One basic form of a full-funnel collaboration is through sponsored content, where companies engage influencers to create promotional content ranging from photos, videos, and/or blog entries. This can also be a form of additional incentive for the influencer to generate sales through a special promo code, or swipe up, allowing them to be compensated for both content placement and for closing sales.
Companies may also invite creators to events or product launches to create content and promote the brand to their followers. Event activations are one of the most tried-and-tested forms of partnerships as it gives creators the opportunity to interact with your brand live on social media and generate hypes in moments that cannot otherwise be scripted.
Brand ambassador programmes constitute another form of engagement when it comes to influencers. By being the “day to day” representative of the company, the influencer drives wider awareness of the brand while building credibility as the long-term face of the brand. A partnership with creators who aligns with the brand’s goals and values helps form authenticity for the brand while creating incentives that turn followers into customers.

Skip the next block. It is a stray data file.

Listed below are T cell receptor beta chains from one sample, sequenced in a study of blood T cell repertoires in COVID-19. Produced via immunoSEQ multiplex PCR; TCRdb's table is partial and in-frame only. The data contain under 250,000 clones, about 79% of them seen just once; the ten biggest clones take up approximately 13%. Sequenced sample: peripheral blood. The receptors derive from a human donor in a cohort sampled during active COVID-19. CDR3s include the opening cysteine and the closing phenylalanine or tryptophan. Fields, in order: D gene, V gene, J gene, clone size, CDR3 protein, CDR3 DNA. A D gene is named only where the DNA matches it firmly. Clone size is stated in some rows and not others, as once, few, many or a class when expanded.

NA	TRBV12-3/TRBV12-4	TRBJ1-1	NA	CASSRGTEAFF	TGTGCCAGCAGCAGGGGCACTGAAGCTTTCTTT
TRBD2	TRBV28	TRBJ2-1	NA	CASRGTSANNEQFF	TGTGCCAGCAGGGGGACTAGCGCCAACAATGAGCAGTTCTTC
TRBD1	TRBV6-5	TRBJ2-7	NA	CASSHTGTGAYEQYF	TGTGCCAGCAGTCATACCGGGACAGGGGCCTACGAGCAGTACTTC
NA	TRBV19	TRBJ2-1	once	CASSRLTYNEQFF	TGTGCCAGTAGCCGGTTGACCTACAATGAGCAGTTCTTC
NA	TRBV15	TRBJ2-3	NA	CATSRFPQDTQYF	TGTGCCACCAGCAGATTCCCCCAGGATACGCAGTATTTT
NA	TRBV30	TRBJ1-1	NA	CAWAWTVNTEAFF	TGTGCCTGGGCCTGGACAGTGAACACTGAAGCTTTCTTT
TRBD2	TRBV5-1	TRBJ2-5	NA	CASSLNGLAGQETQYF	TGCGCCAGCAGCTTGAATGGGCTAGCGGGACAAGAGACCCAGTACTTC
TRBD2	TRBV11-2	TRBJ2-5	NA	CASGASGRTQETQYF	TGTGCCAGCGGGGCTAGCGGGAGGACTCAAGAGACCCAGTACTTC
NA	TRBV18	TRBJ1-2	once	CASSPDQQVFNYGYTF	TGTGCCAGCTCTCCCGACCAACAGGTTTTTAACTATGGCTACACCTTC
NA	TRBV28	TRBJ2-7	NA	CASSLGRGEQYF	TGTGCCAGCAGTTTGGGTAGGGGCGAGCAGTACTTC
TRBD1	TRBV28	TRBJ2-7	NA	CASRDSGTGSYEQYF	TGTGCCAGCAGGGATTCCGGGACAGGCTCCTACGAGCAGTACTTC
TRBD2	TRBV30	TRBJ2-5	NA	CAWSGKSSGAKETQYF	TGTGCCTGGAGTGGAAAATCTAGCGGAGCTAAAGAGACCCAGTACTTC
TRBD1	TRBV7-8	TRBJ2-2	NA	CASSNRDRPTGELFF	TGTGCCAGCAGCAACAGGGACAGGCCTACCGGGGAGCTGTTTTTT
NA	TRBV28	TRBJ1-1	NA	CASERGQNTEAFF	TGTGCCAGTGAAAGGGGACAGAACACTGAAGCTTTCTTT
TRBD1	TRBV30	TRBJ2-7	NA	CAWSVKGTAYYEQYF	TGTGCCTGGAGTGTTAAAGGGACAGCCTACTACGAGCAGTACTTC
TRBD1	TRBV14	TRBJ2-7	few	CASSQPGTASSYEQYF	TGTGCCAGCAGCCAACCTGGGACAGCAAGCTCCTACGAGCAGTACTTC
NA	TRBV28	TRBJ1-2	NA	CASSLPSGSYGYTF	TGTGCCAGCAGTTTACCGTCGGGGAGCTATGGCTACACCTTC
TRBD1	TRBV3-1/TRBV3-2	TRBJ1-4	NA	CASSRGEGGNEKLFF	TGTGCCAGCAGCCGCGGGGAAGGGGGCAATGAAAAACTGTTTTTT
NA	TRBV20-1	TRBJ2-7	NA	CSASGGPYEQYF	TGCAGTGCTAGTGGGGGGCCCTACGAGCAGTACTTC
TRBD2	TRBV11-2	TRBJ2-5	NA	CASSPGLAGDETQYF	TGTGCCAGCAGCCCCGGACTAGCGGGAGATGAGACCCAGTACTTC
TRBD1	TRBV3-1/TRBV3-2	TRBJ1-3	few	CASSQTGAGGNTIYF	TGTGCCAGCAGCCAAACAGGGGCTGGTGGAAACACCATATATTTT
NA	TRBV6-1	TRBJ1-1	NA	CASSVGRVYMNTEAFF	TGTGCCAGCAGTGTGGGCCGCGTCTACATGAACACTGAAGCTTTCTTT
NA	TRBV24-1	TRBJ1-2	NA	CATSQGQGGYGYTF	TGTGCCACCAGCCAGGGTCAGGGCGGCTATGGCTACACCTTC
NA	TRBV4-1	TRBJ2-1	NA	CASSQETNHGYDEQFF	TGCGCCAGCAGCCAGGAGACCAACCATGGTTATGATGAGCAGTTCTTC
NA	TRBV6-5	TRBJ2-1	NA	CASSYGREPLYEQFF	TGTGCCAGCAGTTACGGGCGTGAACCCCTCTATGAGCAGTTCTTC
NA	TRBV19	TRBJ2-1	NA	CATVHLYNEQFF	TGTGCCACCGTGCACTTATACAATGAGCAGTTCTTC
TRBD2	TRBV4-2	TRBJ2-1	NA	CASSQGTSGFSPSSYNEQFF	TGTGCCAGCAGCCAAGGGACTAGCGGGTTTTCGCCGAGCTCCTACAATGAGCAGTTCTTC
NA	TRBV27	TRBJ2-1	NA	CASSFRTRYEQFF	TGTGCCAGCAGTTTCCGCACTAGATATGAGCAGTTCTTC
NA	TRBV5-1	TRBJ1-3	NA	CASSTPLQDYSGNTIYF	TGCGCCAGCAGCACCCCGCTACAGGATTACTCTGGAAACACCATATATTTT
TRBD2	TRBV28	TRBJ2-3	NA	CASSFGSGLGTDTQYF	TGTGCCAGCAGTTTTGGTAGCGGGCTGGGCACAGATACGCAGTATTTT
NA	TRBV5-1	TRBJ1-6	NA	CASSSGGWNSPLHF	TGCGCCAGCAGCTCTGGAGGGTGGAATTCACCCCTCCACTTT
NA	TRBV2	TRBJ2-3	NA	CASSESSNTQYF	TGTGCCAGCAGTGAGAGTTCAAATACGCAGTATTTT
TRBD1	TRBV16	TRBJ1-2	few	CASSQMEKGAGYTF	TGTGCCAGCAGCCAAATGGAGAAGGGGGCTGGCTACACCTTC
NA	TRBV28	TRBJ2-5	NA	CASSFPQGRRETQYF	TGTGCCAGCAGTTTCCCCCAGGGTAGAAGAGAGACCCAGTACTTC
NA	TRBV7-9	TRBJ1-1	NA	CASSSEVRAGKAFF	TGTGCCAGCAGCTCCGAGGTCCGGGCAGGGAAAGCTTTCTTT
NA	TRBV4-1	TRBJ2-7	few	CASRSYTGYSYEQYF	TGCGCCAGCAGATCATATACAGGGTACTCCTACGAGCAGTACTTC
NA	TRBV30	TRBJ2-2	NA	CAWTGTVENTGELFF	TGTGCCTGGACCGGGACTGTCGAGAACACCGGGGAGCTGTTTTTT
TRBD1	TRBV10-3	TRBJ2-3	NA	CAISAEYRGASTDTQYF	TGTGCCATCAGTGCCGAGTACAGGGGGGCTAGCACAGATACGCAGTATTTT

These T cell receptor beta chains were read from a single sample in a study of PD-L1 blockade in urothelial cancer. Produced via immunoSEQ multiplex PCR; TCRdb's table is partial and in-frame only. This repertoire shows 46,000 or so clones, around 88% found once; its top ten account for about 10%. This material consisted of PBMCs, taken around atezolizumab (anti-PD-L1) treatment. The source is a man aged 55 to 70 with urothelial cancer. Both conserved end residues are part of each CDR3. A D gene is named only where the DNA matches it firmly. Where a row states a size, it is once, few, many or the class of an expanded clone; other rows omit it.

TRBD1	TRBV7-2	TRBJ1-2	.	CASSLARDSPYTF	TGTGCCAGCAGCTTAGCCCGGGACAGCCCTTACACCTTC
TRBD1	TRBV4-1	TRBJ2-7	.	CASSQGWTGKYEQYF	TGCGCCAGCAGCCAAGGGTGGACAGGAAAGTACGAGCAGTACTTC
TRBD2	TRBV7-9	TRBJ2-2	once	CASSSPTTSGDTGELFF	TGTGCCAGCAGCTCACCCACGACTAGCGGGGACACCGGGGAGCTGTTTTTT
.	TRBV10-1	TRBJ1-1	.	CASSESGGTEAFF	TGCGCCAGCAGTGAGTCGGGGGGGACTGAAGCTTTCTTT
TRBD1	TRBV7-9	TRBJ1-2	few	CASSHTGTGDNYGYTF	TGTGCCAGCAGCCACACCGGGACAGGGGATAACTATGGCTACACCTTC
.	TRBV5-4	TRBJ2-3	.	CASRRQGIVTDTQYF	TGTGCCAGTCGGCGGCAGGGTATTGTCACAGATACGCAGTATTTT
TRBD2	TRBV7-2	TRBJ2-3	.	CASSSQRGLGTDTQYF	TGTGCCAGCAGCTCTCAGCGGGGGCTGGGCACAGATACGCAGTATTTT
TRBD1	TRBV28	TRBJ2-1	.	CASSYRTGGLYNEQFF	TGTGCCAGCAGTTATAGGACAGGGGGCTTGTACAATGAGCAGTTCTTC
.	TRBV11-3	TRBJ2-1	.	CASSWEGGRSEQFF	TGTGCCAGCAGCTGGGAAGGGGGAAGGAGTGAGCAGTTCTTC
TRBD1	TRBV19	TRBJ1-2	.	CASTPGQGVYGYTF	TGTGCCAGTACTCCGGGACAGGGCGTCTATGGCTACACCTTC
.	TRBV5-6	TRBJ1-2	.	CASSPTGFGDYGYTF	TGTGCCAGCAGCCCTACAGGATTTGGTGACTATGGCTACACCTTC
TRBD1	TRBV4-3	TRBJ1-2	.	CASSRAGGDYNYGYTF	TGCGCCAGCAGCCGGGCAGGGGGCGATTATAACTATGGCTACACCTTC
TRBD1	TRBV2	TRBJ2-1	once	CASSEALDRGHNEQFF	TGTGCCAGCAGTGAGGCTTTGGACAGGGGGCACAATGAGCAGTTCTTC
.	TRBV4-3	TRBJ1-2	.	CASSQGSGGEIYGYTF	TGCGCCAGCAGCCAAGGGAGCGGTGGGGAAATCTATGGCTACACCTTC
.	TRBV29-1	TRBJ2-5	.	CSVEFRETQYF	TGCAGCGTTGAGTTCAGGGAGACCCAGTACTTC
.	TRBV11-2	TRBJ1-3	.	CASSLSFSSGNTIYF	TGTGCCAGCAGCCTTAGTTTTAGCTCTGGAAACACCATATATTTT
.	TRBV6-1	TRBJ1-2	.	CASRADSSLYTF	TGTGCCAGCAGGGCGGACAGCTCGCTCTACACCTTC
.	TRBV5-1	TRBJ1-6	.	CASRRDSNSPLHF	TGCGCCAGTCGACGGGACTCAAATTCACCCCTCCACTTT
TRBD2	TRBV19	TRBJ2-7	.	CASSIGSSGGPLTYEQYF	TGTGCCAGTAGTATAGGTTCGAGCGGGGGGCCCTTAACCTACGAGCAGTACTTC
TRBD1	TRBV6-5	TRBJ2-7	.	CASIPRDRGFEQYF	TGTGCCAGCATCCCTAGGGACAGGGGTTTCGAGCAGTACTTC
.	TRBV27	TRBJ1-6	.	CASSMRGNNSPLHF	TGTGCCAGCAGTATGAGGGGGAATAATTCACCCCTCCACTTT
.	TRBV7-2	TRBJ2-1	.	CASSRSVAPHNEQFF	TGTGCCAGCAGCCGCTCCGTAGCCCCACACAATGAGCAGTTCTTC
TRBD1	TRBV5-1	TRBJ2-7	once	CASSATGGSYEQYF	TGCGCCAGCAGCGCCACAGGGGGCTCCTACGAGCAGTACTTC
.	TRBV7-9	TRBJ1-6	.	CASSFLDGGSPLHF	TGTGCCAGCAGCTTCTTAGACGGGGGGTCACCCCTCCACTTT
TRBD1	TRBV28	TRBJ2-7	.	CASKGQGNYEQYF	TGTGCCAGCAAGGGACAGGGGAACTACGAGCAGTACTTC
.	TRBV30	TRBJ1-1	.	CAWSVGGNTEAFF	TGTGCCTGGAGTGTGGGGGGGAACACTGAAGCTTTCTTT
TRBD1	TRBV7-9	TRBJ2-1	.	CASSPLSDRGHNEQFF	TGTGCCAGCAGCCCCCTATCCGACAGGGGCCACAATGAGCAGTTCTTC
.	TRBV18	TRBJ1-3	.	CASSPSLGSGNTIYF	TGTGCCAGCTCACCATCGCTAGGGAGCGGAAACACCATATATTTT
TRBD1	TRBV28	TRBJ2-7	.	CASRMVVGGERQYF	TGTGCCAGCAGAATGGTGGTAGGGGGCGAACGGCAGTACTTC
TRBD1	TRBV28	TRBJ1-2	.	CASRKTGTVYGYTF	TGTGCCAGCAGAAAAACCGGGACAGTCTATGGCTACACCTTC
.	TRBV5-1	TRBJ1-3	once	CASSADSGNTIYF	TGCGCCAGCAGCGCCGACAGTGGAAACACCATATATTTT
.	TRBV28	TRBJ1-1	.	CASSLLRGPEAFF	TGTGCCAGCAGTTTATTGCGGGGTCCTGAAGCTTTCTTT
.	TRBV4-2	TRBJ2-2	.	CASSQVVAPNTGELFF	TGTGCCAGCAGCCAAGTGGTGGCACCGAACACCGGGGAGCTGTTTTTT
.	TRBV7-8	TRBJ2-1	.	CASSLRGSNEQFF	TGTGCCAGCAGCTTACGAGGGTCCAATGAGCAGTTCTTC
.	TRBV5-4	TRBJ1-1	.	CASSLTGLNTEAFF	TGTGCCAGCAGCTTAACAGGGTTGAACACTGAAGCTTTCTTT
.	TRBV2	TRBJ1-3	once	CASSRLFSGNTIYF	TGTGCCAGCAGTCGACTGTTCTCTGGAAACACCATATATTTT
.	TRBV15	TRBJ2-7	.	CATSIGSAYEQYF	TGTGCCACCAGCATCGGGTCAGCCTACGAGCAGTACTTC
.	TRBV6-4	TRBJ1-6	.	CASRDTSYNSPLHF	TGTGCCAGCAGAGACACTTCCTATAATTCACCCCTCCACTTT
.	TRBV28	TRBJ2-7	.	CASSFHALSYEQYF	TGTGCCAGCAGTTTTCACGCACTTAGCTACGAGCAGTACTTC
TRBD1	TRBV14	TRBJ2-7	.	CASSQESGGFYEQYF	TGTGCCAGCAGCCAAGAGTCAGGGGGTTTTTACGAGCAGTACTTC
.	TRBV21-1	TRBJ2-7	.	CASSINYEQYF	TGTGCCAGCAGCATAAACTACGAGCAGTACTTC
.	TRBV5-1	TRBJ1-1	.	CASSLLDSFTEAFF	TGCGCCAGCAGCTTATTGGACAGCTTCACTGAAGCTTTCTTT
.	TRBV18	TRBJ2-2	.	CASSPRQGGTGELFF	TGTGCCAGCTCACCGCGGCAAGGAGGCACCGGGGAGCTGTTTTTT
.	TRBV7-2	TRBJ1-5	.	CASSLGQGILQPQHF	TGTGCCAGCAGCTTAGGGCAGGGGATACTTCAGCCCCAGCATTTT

In this new ‘creator-led economy’, how are brands measuring success in their collaboration? Is social engagement still an important measurement?
Antoine Gross: Based on research, marketers identify measurement as their biggest challenge with influencer marketing. While engagement on social media such as likes, comments, and shares are still important measurements, brands can only measure data limited to what platforms and technology show. Measurement practices in influencer marketing are now becoming incredibly varied. Hence, It is key to the sector’s future that a wider variety of metrics beyond views and engagement are shared between marketers and influencers upfront, to build all-important trust and collaboration between both parties and be very clear from the outset what success looks like.